It is often preferable to correct a curved penis by adding tissue to the side that has been shortened by the plaque.
This is particularly appealing in patients with >60 degree curvatures and in patients who have experienced a significant loss in penile length due to the deformity.
The surgery is technically more challenging as it requires very meticulous dissection: access to the plaque generally requires elevation of nerves and vascular structures (neuromuscular bundle) on the back of the penis.
An "H"-type incision into the plaque with subsequent stretching of the penis releases a rectangular defect in the bone-like plaque. This hole in the penis will need to be covered by graft material that can either be harvested from other parts of the patient's body (autologous graft), or by commercially available grafts such as porcine dermal collagen matrix or bovine pericard etc. (allografts). Small residual deformities can often be corrected using additional plication sutures.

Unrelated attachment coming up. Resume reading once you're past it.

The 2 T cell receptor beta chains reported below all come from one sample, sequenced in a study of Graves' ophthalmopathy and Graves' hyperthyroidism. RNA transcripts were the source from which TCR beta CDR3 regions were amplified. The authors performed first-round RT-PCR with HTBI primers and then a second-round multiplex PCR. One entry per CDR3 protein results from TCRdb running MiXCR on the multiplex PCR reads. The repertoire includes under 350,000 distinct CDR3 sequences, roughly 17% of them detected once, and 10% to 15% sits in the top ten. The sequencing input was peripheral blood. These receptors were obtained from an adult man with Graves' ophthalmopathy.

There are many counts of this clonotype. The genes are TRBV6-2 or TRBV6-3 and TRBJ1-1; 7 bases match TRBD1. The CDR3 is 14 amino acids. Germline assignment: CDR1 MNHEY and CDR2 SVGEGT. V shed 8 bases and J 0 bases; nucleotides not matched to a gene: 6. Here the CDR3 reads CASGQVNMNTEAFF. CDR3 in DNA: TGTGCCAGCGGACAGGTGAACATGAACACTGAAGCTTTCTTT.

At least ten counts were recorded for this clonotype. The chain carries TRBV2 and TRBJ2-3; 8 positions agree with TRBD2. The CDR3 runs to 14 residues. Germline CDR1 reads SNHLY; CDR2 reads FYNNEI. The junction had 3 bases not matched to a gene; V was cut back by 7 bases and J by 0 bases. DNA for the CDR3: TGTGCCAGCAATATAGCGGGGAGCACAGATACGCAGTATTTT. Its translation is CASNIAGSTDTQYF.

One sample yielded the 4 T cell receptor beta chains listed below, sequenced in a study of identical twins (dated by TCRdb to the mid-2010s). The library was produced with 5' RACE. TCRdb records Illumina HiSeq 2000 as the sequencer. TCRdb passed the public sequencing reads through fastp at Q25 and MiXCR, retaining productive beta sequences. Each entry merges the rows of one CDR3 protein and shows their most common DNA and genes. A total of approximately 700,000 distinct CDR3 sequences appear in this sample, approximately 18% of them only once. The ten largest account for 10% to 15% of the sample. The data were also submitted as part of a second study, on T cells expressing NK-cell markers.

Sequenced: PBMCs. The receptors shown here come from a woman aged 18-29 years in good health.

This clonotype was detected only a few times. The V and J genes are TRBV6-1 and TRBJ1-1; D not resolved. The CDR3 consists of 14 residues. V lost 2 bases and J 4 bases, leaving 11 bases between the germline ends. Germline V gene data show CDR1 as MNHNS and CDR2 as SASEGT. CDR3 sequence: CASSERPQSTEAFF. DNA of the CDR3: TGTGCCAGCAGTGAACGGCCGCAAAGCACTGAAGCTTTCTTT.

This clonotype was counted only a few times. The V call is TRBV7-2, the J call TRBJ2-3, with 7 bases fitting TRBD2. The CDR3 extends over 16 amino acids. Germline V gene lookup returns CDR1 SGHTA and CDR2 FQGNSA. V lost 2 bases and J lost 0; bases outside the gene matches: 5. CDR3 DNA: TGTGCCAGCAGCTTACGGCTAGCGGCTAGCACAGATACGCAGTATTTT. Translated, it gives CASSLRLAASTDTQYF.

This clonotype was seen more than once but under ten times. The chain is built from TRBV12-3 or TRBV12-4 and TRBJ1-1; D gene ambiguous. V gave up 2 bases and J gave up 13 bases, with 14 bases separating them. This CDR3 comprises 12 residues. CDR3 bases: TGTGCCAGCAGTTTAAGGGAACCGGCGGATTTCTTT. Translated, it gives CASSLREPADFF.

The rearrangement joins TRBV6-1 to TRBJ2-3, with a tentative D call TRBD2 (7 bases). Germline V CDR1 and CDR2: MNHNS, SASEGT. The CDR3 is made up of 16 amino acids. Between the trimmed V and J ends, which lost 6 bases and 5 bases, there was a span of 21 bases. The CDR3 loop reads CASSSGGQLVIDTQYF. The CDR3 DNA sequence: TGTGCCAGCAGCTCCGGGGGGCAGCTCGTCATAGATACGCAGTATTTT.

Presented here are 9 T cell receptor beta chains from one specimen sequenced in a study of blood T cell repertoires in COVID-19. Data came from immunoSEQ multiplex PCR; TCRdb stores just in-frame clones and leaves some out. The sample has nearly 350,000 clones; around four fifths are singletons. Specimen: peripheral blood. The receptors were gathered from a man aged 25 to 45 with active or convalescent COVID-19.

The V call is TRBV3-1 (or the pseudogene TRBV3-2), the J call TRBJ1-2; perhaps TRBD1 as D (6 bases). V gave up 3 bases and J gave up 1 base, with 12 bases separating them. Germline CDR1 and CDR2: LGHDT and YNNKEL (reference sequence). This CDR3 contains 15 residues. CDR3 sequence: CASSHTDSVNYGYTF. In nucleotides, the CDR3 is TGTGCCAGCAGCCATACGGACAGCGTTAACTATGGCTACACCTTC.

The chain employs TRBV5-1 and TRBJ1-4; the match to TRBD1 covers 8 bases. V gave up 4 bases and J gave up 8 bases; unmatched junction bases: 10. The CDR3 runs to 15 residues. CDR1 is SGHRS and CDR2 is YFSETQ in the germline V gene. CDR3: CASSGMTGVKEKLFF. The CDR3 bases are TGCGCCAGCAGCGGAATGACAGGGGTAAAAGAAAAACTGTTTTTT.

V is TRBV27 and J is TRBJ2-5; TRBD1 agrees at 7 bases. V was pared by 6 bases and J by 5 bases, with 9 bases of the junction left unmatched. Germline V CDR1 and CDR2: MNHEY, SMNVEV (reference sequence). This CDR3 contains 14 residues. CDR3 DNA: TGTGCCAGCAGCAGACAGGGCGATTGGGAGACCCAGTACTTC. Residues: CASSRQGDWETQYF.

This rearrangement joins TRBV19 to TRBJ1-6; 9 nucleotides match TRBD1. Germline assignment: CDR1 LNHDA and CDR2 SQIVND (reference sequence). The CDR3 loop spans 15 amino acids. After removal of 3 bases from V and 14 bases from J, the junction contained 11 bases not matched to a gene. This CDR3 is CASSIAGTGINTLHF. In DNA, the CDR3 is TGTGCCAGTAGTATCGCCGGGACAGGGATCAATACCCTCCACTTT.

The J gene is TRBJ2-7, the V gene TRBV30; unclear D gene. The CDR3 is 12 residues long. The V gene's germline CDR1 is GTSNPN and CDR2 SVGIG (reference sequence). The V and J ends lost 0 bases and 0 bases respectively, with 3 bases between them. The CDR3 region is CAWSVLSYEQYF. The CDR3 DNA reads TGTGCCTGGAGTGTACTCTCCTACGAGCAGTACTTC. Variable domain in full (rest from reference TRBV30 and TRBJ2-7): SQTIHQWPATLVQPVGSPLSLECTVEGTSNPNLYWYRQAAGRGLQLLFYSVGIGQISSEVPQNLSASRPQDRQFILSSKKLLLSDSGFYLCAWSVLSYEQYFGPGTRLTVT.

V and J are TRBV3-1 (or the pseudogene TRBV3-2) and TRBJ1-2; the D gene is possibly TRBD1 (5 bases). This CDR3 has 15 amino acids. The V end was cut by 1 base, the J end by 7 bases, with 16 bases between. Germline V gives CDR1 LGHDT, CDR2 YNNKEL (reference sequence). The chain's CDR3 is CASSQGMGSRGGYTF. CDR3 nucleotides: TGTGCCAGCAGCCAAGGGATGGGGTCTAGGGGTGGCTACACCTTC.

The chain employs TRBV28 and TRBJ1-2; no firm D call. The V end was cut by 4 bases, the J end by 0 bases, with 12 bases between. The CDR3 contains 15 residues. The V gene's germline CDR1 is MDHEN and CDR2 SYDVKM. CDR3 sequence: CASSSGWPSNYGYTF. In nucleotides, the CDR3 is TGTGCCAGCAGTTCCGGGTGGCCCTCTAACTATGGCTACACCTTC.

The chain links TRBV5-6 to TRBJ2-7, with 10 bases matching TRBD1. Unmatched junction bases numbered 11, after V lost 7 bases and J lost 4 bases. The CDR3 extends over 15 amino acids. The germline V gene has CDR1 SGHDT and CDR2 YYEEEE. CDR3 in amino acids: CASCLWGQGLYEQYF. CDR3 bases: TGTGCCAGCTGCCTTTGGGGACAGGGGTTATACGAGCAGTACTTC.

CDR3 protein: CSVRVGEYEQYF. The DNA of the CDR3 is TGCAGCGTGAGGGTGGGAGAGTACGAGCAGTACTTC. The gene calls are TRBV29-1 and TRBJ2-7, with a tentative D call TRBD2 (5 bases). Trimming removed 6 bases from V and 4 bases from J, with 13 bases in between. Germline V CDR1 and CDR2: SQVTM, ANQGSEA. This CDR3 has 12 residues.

The advantage of this approach is that it is usually not associated with any significant loss in penile length and that it allows correction of even complex deformities (such as wasting of penile shaft (hourglass deformity)).
The main disadvantage is the longer operating and recovery time, as well as the possible (temporary) loss of sensation in the tip of the penis and exacerbation of pre-existing erectile problems.
Christian Seipp MD PhD
Consultant Urological Surgeon